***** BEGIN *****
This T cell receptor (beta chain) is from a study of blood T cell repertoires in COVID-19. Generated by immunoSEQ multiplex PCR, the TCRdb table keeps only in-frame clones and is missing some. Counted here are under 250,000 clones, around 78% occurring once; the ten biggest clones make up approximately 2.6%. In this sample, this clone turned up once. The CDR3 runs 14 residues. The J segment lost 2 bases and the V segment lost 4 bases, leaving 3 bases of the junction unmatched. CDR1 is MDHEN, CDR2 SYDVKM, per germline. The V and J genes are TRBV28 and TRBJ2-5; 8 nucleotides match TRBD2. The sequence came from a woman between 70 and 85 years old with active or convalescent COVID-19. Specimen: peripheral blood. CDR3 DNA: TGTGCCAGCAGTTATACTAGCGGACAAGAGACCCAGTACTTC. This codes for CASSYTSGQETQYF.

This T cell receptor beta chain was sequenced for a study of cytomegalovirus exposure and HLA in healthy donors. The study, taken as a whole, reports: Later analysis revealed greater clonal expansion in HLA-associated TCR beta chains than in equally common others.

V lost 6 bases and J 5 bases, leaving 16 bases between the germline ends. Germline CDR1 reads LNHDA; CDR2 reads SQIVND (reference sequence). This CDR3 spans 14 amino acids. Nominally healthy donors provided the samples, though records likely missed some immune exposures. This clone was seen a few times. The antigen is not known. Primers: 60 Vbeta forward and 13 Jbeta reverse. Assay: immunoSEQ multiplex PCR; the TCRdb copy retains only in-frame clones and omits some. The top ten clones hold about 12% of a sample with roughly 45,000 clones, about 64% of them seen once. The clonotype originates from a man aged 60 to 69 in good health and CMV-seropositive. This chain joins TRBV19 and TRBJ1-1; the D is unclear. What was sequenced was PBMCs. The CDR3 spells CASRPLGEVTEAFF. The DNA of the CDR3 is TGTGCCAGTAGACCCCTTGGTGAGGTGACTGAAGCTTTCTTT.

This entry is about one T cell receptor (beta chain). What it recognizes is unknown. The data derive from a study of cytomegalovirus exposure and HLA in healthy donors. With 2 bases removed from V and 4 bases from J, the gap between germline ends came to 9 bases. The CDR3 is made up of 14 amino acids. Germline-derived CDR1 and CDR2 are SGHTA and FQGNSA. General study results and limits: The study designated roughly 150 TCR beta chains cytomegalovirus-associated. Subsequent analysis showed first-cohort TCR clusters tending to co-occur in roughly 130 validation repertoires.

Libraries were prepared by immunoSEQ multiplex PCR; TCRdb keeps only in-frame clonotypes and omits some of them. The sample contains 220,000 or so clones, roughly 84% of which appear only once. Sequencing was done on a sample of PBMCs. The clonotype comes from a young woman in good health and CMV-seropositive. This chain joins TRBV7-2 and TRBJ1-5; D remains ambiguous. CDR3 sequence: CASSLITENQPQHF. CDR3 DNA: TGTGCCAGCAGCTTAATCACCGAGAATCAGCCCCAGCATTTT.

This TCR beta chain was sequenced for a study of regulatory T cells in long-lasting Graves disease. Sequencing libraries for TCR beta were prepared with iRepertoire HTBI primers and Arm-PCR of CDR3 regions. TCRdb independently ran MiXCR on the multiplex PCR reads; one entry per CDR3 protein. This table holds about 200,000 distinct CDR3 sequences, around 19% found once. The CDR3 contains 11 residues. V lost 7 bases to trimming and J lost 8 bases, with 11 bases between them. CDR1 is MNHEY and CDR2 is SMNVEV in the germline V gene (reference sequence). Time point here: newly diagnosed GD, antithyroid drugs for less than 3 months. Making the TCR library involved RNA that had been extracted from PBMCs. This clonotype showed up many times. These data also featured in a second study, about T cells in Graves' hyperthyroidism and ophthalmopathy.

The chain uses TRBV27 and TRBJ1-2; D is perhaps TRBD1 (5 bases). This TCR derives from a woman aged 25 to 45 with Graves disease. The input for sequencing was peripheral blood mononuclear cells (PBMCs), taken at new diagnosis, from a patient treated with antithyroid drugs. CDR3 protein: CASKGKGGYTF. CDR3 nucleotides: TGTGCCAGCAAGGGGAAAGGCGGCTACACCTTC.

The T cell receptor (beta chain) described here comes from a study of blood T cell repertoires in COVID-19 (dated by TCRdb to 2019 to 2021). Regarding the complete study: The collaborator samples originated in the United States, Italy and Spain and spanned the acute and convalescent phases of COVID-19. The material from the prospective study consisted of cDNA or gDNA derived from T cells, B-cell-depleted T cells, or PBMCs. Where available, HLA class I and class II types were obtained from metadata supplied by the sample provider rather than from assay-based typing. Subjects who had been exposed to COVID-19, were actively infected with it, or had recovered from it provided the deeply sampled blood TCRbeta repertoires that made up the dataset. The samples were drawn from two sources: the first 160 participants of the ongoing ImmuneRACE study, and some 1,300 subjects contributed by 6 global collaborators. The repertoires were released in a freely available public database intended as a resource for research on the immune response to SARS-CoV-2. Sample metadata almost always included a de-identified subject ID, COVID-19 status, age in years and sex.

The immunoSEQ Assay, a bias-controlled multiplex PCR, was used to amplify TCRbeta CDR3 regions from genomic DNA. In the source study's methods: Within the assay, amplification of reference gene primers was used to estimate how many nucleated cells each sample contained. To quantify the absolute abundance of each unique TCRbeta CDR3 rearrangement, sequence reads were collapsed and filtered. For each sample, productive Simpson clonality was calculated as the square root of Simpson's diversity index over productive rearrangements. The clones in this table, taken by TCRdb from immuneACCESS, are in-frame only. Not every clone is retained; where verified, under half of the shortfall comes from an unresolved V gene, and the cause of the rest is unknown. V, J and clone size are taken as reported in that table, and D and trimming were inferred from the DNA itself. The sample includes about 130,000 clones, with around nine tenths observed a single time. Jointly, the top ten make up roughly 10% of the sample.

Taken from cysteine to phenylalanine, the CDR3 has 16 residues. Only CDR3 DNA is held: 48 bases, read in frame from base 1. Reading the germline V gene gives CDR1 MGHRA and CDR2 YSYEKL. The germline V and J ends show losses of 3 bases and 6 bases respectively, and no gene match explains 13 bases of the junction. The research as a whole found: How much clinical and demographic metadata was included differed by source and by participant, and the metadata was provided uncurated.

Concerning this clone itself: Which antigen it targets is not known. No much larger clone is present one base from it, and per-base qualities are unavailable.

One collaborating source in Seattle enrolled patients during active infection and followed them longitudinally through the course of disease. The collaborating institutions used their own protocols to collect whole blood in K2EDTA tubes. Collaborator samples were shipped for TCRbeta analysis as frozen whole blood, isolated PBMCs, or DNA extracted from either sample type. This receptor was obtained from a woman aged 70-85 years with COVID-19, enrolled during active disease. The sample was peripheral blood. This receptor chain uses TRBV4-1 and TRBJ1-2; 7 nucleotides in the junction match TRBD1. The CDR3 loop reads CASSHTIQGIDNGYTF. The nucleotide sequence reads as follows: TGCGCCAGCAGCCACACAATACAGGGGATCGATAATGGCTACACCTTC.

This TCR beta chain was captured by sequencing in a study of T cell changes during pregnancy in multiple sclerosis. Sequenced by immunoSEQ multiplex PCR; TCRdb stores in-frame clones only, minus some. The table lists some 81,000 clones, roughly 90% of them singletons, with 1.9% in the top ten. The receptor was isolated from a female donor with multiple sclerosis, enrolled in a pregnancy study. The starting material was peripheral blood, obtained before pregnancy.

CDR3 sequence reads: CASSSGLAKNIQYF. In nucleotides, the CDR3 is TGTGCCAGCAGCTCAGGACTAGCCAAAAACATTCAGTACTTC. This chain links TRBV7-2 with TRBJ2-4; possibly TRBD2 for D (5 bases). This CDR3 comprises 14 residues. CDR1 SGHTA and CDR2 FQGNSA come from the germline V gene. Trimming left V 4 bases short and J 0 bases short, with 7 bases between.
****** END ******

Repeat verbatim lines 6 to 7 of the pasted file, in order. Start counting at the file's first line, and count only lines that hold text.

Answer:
This TCR beta chain was sequenced for a study of regulatory T cells in long-lasting Graves disease. Sequencing libraries for TCR beta were prepared with iRepertoire HTBI primers and Arm-PCR of CDR3 regions. TCRdb independently ran MiXCR on the multiplex PCR reads; one entry per CDR3 protein. This table holds about 200,000 distinct CDR3 sequences, around 19% found once. The CDR3 contains 11 residues. V lost 7 bases to trimming and J lost 8 bases, with 11 bases between them. CDR1 is MNHEY and CDR2 is SMNVEV in the germline V gene (reference sequence). Time point here: newly diagnosed GD, antithyroid drugs for less than 3 months. Making the TCR library involved RNA that had been extracted from PBMCs. This clonotype showed up many times. These data also featured in a second study, about T cells in Graves' hyperthyroidism and ophthalmopathy.

The chain uses TRBV27 and TRBJ1-2; D is perhaps TRBD1 (5 bases). This TCR derives from a woman aged 25 to 45 with Graves disease. The input for sequencing was peripheral blood mononuclear cells (PBMCs), taken at new diagnosis, from a patient treated with antithyroid drugs. CDR3 protein: CASKGKGGYTF. CDR3 nucleotides: TGTGCCAGCAAGGGGAAAGGCGGCTACACCTTC.